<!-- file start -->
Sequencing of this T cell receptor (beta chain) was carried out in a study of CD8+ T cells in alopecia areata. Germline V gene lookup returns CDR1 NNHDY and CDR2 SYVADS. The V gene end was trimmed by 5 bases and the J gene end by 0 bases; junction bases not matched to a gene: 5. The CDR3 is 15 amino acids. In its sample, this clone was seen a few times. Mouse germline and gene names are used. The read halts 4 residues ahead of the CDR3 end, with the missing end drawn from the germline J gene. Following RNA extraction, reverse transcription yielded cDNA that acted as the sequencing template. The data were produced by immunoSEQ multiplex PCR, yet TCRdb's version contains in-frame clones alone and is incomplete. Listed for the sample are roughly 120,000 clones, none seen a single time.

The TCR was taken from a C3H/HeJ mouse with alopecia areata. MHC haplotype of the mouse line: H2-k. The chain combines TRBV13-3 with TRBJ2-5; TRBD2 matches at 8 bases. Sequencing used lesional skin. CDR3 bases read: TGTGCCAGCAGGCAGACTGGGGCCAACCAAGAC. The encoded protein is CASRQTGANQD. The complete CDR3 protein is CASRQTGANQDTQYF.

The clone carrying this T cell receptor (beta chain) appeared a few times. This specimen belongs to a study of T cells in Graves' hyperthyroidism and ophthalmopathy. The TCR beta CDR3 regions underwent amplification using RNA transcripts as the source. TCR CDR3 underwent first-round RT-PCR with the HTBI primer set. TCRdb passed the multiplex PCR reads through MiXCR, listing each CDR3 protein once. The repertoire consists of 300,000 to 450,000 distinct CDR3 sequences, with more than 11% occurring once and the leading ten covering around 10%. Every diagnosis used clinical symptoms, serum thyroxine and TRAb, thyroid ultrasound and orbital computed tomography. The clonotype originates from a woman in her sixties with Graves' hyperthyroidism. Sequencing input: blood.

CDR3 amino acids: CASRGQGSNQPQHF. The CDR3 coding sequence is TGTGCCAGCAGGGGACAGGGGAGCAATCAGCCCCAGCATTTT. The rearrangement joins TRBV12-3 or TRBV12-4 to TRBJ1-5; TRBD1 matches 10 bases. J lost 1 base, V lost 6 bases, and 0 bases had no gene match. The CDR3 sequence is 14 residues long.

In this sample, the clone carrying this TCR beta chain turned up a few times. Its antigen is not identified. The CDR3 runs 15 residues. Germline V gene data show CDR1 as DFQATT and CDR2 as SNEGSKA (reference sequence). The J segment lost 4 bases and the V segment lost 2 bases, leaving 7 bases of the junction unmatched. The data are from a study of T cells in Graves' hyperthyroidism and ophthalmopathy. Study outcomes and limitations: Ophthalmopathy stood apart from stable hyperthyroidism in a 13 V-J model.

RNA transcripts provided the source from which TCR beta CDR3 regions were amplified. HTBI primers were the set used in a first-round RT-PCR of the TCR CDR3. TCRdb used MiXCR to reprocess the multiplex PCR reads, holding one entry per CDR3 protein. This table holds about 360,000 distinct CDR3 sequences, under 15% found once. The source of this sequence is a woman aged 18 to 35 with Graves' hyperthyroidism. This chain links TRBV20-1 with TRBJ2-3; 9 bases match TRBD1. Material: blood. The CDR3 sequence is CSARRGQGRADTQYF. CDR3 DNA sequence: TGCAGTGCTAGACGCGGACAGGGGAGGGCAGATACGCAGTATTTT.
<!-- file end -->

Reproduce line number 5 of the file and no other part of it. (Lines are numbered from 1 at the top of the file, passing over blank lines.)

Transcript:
In this sample, the clone carrying this TCR beta chain turned up a few times. Its antigen is not identified. The CDR3 runs 15 residues. Germline V gene data show CDR1 as DFQATT and CDR2 as SNEGSKA (reference sequence). The J segment lost 4 bases and the V segment lost 2 bases, leaving 7 bases of the junction unmatched. The data are from a study of T cells in Graves' hyperthyroidism and ophthalmopathy. Study outcomes and limitations: Ophthalmopathy stood apart from stable hyperthyroidism in a 13 V-J model.